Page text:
As the Faithful get ready for Lent, Raymond Arroyo continues to attack the Papacy of Pope Francis.  This time the program aired January 21.  The problem was washing feet.  Arroyo pointed out the Pope was not following the rite as prescribed.  The Pope only changed the rite, after he performed it.  I wonder whether Mother Angelica is aware of such sniping.

 

Ann Hunt helps the Faithful understand Vatican II.  I have been quoting Hunt for National Catholic Reporter bloggers and offer here something from her essay to help the Faithful pray in the context of the Arroyo current attack on the Papacy.[1]

 

This appreciation (of the Church as Mystery) also prompts a sense of ecclesial humility (the self-righteousness of Arroyo and his guests is off-putting) in the realization that the church is not immune to criticism or reproach (for example the ongoing sexual cover-ups).  UR (the Decree on Ecumenism), for example, speaks of the church as summoned by Christ “to continual reformation, of which it is always in need,” and that, if there have been deficiencies in moral conduct (even by the Papacy), church discipline, or the formulation of church teaching, “these should be set right in the proper way at the opportune moment (whatever that may mean in the current monarchial structure of church governance).  UR also speaks of a kind of fraternal rivalry among separated Christians by means of which all will be stirred to “a deeper awareness and a clearer manifestation of the unfathomable riches of Christ.

 

There is a self-contradictory problem here making it difficult for the Faithful to join in the Responsorial Antiphon, “In the sight of the angels I will sing your praises, Lord” (Psalm 138:1c).  On the one hand Hunt seems to legitimize Arroyo criticizing the Papacy, on the other hand I find Arroyo carping about the Papacy and forever putting down Democrats illegitimate.

 

 

Material above the solid line draws from material below the solid line.  Those uninterested in scholarly and tangential details should stop reading here.  If they do, however, they may miss some interesting material.


 

 

Readings

First Reading:                    Isa 6:1-2 a, 3-8

Responsorial Psalm:          Psalm 138:1-2, 2-3, 4-5, 7-8 (1 c)

Second Reading:               1 Corinthians 15:1-11

Alleluia:                             Matthew 4:19

Gospel:                             Luke 5:1-11

 

Bibliography

Isa 6:1-2 a, 3-8

Isa 6:3

Irene Nowell, O.S.B., review of Max Stern, Bible and Music:  Influences of the Old Testament on Western Music[2]

Outstanding correlation between books of the Bible and musical compositions derived therefrom.

 

Isaiah 6:5

Kaspar Olevianus (1536-1587),[3] “Notes on Colossians 1:15”

 

 

Isa 6:6-7

John W. Martens, “Burning Questions in Romans 12:20:  What Is the Meaning and Purpose of `Coals of Fire’?”[4]

 

 

Psalm 138:1-2, 2-3, 4-5, 7-8 (1 c)

Psalm 138:4-5

Erik M. Heen, review of James P. Ware, Paul and the Mission of the Church:  Philippians in Ancient Jewish Context[5]

 

 

Psalm 138:8

John Calvin (1509-1564,[6] “Commentary on Acts 20:32”

 

 

1 Corinthians 15:1-11

Corinthians 15:1-4 is used in Pastoral Care of the Sick, Part III: Readings, Responses, and Verses from Sacred Scripture, New Testament Readings, L For the dying.[7]  

 

 

1 Cor 15:3-5

Richard J. Dillon, “Mark 1:1-15:  `New Evangelization’?”[8]

 

 

1 Corinthians 15:3

“Encyclical Letter Lumen Fidei of the Supreme Pontiff Francis to the Bishops, Priests, and deacons [sic] and lay Faithful on Faith”[9]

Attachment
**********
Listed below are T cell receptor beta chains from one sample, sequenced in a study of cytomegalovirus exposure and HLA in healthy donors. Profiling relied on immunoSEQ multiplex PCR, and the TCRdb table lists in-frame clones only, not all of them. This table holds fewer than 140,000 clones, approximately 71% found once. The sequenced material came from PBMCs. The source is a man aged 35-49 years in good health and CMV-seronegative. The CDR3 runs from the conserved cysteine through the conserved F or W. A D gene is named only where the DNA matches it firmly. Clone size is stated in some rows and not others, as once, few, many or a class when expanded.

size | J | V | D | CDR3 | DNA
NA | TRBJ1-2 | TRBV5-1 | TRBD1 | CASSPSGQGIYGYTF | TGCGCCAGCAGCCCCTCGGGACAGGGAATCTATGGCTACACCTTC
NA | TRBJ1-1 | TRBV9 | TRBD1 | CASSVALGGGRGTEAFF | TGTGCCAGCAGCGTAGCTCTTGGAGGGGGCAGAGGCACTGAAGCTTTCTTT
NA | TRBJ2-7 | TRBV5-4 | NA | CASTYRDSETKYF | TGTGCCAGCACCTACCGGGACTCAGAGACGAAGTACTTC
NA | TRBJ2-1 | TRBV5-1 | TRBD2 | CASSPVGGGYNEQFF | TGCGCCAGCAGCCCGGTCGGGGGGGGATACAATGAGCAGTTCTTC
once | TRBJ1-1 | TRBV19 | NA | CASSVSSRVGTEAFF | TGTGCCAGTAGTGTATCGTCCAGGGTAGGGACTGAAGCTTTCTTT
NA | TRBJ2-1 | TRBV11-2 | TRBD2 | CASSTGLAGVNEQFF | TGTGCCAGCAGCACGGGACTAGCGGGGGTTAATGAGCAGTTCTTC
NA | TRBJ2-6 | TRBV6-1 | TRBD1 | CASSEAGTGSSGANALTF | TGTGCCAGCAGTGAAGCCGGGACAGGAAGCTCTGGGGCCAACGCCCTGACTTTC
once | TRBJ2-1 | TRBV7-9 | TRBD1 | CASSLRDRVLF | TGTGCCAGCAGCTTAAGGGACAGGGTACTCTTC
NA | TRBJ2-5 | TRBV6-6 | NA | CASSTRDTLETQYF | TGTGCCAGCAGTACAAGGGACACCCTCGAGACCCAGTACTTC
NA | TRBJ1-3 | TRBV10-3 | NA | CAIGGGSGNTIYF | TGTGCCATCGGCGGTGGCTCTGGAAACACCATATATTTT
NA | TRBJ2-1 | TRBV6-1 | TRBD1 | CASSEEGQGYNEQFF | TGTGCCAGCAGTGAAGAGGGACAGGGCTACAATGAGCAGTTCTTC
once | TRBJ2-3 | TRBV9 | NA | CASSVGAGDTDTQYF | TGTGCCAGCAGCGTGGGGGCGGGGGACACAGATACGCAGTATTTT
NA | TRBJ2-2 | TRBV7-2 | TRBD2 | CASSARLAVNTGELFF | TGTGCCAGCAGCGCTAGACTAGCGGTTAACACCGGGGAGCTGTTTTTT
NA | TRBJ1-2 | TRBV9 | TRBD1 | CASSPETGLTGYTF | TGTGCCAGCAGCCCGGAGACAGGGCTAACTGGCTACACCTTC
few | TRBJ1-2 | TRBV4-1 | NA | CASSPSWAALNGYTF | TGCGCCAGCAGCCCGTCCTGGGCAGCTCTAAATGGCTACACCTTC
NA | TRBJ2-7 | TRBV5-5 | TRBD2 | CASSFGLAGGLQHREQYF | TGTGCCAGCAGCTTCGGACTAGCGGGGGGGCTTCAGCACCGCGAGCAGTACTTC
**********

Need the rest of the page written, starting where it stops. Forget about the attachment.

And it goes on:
1 Cor 15:3-5

Matthew W. Bates, “A Christology of Incarnation and Enthronement:  Romans 1:3-4 as Unified, Nonadoptionist, and Nonconciliatory”[10]

 

 

1 Cor 15:3b-5

Timothy Milinovich, review of Petr Pokorný, From the Gospel to the Gospels:  History, Theology and Impact of the Biblical Term `Euangelion’[11]

Milinovich regards the topic as important, but the book less so, mainly because of lack of documentation.

 

1 Corinthians 15:5-7

Johann Eck (1486-1543),[12] “First Sermon on the Feast of Chris’s Ascension (1531)”

 

 

1 Corinthians 15:6

The English Annotations (1645, 1651, 1657),[13] “Annotations on Acts 10:41”

 

 


 

1 Corinthians 15:8-10

Martin Luther (1483-1546),[14] “First Psalms Lectures (1513-1515)”

 

 

1 Cor 15:7

Vincent Branick, review of Sabine Bieberstein and Daniel Kosch, Paulus und die Anfänge der Kirche[15]

The following statement is the most interesting part of the review.  “In chap. 1, for instance, B. does not adequately deal with the tension between Mark’s and Matthew’s views of all disciples gathering in Galilee at the end (Mark 167; see Matt 28:16), on the one hand, and Luke’s view of a church beginning in Jerusalem (Acts 1—7).”

 

1 Corinthians 15:8

Johann Spangenberg (1528-1604),[16] “Brief Exegesis of Acts 21:19”

 

 

1 Cor 15:9

Benedict T. Viviano, O.P., review of J. Andrew Doole, What Was Mark for Matthew?[17]

 

 

Matthew 4:19

 

 

Luke 5:1-11

Luke 5:1

Daniel B. Wallace, With Scripture, Subject, and Greek Word Indexes: Greek Grammar:  Beyond the Basics: An Exegetical Syntax of the New Testament[18]

 

 

Luke 5:1-11

Andrés García Serrano, “Anna’s Characterization in Luke 2:36-38:  A Case of Conceptual Allusion?”[19]

 

 

Luke 5:1-11

Kaspar von Schwenckfeld (1489-1561),[20] “Four Sermons on the Gospel of the Entrance of Christ into Jerusalem, Matthew 21”

Schwenckfeld preaches, “They (the disciples) do not ride alongside of Christ, but they only serve Crist in his triumphal procession, leading and pointing to Christ, praising and glorifying him, making the Lord Christ Known (as is here provided) with his grace, benefits and truth.”

 

 

Luke 5:5-10

St. Thérèse of Lisieux, The Story of a Soul:  A New Translation[21]

 

 

Luke 5:8

Harvey D. Egan, S.J., “In Purgatory We Shall All Be Mystics”

Theological Studies, Vol. 73, No. 4 (December 2012) 886.

 

 

Luke 5:10

The English Annotations (1645, 1651, 1657),[22] “Annotations upon the Gospel according to Saint Luke 5:10”

 

 

For more on sources see the Appendix file.  A complete set of Personal Notes, dating from the Fifteenth Sunday in Ordinary Time, July 14, 2002 to the present, is on the web site at www.western-civilization.com/CBQ/Personal%20Notes. 

 

 

 

In the gobbledygook prayer at Sunday Mass immediately following the Gloria, the Faithful hearing the 2011 Roman Missal can listen for “Keep your family save, O Lord.”[23]  The Responsorial Antiphon for this Sunday is In the sight of the angels I will sing your Praises, Lord.[24]  Between November 25, 2011 and November 25, 2012, Personal Notes systematically examined the illiterate 2011 Missal.  For a more thorough examination of the illiterate 2011 Roman Missal, go to 1610 Missal: Thirty-fourth Sunday in Ordinary Time 121125.pdf/htm at http://www.western-civilization.com/CBQ/Personal%20Notes/Personal%20Notes.htm.

 

 

 

This is a call for grace that some Black Baptists bring to mind with And this day shall be unto you for a memorial; and ye shall keep it a feast to the LORD throughout your generations; ye shall keep it a feast by an ordinance for ever (Exodus 12:14).[25] 

 

Addenda

 

Due to greater responsiveness at the National Catholic Reporter blog, beginning with the Fourth Sunday in Lent, Reading 032B, March 15, 2015, my interest began shifting from annotating my index here, to engaging conversation there.  I may keep up the Bibliography, but without further comment.  Time will tell.